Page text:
News Articles Featuring Project Viva Findings!
- Link between childhood obesity, hormone leptin investigated
Project Viva studied umbilical cord blood to see if there was a link between childhood obesity and the amount of leptin babies had at birth. Leptin is a hormone related to making people feel full. Researchers found that babies with more leptin at birth gained weight slower in their first six months of life and had a lower BMI at age 3. It is still unclear what determines the amount of leptin a baby has at birth, but scientists are looking at factors such as genetics and maternal nutrition.
USA Today, 4 November 2009
- Rapid weight gain in the first six months of life
Project Viva found that babies who gained weight quickly during their first six months were more likely to be obese by age 3. Additional research is needed to fully understand what healthy weight gain is for newborns and the relationship to obesity later on, but this finding suggests prevention needs to start when children are much younger.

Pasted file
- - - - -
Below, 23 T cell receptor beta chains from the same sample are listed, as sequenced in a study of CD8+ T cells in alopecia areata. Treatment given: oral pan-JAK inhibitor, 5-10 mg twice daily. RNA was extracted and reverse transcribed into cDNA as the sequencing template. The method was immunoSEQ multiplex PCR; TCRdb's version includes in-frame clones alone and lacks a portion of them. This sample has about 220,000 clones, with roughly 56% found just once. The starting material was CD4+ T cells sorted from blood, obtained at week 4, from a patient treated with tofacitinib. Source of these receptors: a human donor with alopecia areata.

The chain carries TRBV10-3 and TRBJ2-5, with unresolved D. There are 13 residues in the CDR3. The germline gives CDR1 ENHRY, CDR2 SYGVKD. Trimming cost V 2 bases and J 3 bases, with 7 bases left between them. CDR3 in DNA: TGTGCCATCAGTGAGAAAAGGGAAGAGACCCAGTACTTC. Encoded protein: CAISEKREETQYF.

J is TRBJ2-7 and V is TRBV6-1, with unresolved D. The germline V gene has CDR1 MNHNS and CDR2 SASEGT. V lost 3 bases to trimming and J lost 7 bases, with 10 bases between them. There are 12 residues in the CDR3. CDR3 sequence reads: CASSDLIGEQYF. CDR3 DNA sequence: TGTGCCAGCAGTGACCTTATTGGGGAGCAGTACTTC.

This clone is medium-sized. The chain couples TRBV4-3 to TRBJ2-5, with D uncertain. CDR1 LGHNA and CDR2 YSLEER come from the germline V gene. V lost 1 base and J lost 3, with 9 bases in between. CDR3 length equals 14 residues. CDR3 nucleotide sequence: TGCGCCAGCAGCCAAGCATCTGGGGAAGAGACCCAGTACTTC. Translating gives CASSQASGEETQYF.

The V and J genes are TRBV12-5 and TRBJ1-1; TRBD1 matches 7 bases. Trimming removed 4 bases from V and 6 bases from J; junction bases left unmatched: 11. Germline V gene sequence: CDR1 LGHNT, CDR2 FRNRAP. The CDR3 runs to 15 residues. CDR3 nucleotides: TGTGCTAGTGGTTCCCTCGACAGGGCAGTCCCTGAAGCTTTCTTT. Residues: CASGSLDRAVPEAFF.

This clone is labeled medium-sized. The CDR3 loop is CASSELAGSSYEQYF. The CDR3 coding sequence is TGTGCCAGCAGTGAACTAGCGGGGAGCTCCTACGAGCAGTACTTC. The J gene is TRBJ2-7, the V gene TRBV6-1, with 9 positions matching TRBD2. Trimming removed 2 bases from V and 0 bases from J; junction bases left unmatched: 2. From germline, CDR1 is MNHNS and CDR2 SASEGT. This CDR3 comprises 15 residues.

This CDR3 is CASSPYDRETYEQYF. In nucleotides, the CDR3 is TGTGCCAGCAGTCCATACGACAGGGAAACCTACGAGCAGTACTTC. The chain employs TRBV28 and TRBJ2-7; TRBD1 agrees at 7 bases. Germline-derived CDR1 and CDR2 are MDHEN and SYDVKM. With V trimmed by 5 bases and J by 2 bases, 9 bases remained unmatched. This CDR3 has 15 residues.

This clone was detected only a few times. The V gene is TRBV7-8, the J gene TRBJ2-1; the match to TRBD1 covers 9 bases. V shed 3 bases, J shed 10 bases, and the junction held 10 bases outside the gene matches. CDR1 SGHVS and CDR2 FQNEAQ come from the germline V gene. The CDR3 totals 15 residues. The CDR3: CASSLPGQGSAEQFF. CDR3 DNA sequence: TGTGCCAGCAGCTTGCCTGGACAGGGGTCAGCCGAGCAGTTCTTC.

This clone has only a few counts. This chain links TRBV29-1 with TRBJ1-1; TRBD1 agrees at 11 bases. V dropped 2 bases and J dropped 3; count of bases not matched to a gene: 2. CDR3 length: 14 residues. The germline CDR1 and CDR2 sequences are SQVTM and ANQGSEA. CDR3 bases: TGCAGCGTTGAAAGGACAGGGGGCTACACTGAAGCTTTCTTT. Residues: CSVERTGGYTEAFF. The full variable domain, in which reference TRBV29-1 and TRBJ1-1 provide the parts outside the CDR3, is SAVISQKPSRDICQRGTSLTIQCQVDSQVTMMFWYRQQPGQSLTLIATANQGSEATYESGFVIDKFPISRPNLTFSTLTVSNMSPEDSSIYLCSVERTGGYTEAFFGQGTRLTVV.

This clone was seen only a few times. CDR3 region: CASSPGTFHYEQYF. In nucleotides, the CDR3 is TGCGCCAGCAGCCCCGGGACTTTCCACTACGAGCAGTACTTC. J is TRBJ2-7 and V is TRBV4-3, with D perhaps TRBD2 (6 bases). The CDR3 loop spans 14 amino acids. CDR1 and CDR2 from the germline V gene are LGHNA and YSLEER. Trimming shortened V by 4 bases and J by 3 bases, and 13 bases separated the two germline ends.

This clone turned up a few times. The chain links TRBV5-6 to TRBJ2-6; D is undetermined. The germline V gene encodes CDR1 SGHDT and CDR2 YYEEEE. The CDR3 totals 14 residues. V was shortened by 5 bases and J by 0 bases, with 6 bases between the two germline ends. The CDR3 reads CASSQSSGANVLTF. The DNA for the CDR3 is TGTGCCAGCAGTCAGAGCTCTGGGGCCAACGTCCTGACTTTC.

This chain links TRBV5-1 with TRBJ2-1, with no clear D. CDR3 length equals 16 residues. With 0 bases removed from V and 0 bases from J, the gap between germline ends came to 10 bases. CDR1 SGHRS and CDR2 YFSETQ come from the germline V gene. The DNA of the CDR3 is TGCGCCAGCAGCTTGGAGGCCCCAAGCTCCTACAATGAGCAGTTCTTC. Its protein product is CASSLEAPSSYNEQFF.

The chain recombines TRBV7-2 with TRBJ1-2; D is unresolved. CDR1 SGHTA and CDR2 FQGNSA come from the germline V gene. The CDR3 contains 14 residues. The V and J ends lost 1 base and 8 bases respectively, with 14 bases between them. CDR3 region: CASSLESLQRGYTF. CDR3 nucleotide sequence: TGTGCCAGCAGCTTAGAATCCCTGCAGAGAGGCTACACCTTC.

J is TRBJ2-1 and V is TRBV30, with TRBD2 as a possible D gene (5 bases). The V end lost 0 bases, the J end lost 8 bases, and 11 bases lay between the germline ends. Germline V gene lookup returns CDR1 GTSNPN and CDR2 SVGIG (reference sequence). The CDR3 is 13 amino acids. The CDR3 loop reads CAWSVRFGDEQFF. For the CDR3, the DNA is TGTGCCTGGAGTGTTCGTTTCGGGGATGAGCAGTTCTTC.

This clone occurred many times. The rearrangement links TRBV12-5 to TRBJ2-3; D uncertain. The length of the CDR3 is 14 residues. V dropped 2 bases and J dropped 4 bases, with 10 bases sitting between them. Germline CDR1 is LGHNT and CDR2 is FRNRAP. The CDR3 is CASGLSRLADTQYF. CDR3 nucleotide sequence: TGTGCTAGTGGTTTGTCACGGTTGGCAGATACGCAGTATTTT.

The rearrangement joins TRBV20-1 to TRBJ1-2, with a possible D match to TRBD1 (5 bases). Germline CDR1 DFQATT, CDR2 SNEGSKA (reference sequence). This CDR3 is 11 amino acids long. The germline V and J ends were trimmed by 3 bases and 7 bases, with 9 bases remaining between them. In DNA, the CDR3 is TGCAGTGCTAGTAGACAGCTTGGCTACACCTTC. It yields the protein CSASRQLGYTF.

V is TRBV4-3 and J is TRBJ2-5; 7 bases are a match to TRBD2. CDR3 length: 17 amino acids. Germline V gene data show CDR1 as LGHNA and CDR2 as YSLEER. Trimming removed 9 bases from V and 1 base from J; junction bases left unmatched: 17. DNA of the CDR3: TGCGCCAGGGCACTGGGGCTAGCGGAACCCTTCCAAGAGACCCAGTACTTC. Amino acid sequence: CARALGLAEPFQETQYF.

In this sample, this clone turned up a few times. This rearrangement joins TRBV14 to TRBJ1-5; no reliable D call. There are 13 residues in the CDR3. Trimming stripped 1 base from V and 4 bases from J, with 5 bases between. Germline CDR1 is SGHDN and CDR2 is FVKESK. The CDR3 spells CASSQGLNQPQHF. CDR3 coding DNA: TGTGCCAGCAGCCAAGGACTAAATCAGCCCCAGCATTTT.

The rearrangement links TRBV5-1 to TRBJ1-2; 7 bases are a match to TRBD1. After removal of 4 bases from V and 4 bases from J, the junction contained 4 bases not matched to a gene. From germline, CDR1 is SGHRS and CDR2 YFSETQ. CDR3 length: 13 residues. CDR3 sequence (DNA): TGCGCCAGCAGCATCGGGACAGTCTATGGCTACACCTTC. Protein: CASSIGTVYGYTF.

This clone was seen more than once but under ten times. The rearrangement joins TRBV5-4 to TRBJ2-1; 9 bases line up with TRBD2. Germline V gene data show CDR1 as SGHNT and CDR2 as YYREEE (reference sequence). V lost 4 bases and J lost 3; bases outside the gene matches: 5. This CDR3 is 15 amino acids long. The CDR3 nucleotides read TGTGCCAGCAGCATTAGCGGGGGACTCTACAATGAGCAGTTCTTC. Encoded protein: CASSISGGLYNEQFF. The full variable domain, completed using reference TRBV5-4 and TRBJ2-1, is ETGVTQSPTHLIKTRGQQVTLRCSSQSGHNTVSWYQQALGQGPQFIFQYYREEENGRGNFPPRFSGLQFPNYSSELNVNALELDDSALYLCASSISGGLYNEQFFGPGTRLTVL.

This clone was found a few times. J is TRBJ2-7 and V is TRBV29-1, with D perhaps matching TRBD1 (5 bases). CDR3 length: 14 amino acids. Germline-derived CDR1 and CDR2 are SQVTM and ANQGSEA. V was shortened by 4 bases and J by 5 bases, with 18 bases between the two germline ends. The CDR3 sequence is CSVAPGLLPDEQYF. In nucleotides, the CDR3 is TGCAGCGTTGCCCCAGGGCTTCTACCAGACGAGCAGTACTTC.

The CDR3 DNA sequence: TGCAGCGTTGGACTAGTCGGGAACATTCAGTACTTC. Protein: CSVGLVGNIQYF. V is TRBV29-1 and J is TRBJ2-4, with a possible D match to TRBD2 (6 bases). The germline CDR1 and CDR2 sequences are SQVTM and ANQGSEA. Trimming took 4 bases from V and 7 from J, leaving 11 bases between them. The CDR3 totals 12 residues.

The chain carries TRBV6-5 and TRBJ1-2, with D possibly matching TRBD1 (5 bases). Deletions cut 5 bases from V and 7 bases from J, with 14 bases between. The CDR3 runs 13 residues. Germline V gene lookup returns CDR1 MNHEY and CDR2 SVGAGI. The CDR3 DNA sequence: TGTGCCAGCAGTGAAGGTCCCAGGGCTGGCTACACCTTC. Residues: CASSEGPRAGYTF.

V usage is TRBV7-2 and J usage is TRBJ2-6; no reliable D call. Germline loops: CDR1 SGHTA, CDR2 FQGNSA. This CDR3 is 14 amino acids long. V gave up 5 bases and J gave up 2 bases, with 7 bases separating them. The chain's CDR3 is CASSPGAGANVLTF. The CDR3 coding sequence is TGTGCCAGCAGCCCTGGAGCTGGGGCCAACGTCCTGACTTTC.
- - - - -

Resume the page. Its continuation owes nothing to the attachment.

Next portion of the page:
- Does Baby Fat Lead to Obesity?
The Washington Post, 2 April 2009
- Rapid Infant Weight Gain Linked to Childhood Obesity
US News and World Report, 30 March 2009
- TV before the age of 2
A Project Viva study published in the journal Pediatrics supports the American Academy of Pediatrics (AAP) recommendation that children under the age of 2 not watch TV. After looking at Viva toddlers, it was found that TV viewing before the age of 2 does not improve a child’s language and visual motor skills, no matter its content. Project Viva is one of the first studies to look at the long term effects of infant TV viewing in this way.
- Study: Want a smart baby? TV's not going to help
The Globe and Mail, 4 March 2009
- Sorry Baby Einstein Marketing - TV Viewing Before Age 2 Shows No Benefit
Scientific Blogging, 2 March 2009